Black Sea exports are able to undercut Australia wheat exportsby a whopping $100 per tonne – Australian wheat options are now priced at about $290 USD per metric tonne (or $7.90 USD and $10.10 CAD per bushel using GrainUnitConverter.com) Price is a key reason why in less than two decades Black Sea wheat exports are poised to surge from 15 million tonnes just a few years ago to 55 million tonnes this year

The good news is that low American wheat prices have created some business opportunities. More specifically, US winter wheat has recently won a few Middle Eastern tenders, but exports are still tracking below last year’s pace, as discussed in detail on GrainCents.

Of course, every challenge in production creates opportunity.

Our FarmLead Marketplace expanded our existing coverage across the United States, and we quickly recognized a major trend tied to the massive slump in winter wheat output across the country.

Buyers not only need to source wheat for their quotas, but they also have distinct specifications for the wheat-based products they aim to source. Given the tight supply of high-protein wheat during the summer’s sweltering months (particularly in the Northern Plains), we saw quality premiums rise.

Farmers who could market to buyers and meet their distinct specifications were rewarded with prices that topped local elevators.

Get Better Wheat Prices in 2018

Next week, we’ll be releasing our 2018 winter wheat forecast to subscribers of GrainCents.

We’ll be diving deep into the bullish and bearish demand factors affecting 12 crop categories, and setting our initial plans for when we foresee selling opportunities on the horizon for our readers.

In GrainCents right now, there are 10 different factors that we have identified as either bullish, bearish, or noise for winter wheat prices.

With this insight, we help you identify windows to get the best price possible for your crop. We also identify in GrainCents what percentage you should be sold on your 2017/18 old crop winter wheat, as well as where your sales should be on your 2018/19 winter wheat crop.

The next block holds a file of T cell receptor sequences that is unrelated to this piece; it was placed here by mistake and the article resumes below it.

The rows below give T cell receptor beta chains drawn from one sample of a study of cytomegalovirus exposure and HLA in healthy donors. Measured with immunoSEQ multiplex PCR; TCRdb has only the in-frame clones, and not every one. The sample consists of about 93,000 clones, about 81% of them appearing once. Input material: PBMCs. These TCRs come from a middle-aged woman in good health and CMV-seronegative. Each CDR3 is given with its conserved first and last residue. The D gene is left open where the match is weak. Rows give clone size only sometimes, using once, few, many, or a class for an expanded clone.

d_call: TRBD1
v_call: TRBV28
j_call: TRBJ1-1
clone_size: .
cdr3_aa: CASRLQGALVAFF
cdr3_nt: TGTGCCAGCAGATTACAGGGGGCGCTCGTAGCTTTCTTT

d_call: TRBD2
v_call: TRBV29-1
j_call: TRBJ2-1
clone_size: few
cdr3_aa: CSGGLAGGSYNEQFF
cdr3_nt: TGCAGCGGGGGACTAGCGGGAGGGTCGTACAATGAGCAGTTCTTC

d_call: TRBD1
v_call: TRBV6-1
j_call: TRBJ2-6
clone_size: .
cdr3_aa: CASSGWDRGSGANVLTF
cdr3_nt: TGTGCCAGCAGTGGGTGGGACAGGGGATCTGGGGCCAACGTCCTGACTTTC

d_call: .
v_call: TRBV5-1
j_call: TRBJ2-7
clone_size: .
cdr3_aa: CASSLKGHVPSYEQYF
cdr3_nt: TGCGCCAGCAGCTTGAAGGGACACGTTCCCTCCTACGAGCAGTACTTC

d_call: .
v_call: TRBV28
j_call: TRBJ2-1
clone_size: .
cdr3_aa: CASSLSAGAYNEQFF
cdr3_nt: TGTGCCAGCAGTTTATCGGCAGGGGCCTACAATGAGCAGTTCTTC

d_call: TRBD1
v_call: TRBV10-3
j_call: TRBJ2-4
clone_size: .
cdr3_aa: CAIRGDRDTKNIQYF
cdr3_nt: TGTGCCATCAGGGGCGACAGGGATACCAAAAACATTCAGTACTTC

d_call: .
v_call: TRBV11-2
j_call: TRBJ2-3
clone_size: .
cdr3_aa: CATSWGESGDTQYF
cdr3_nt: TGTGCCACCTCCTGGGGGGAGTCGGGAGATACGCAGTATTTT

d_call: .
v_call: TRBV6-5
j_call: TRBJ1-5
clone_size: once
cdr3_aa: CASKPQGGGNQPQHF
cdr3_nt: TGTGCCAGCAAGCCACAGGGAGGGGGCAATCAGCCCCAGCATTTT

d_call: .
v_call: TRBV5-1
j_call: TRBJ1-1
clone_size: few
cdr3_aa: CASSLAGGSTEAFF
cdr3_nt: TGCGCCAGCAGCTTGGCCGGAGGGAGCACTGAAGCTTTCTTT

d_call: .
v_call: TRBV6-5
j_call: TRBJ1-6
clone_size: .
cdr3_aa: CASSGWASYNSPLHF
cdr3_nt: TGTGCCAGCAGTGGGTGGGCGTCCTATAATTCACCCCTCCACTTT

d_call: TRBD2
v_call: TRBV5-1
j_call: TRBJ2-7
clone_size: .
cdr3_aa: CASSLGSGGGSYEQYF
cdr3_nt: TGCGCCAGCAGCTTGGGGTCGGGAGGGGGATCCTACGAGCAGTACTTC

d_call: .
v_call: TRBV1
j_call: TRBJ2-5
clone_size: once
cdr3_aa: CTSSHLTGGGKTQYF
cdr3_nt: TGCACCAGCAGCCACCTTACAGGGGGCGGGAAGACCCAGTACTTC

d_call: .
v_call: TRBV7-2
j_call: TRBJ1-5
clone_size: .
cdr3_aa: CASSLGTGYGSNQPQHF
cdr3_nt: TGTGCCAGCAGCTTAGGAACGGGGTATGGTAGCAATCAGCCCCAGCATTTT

And next week, we’re giving our GrainCents winter wheat subscribers a special report that is worth more than an annual subscription to the service on its own.

We’re unveiling our 2018 winter wheat forecast exclusively to our GrainCents readers.

Inside this report, we’re going to discuss the critical factors that will affect your winter wheat crop in 2018. More importantly, we’re going to begin to set our schedule for potential selling opportunities so that we can capture the best price possible in the year ahead.

Go here to access the 2018 winter wheat forecast.

About the Author
Garrett Baldwin

Garrett Baldwin is a content strategist and editor at FarmLead. He covers the global grain markets and public policy issues related to the agricultural industry. He is a graduate of the Medill School of Journalism at Northwestern University. He also holds a Master’s Degree in Economic Policy from The Johns Hopkins University, an MS in Agricultural Economics from Purdue University, and an MBA in Finance from Indiana University.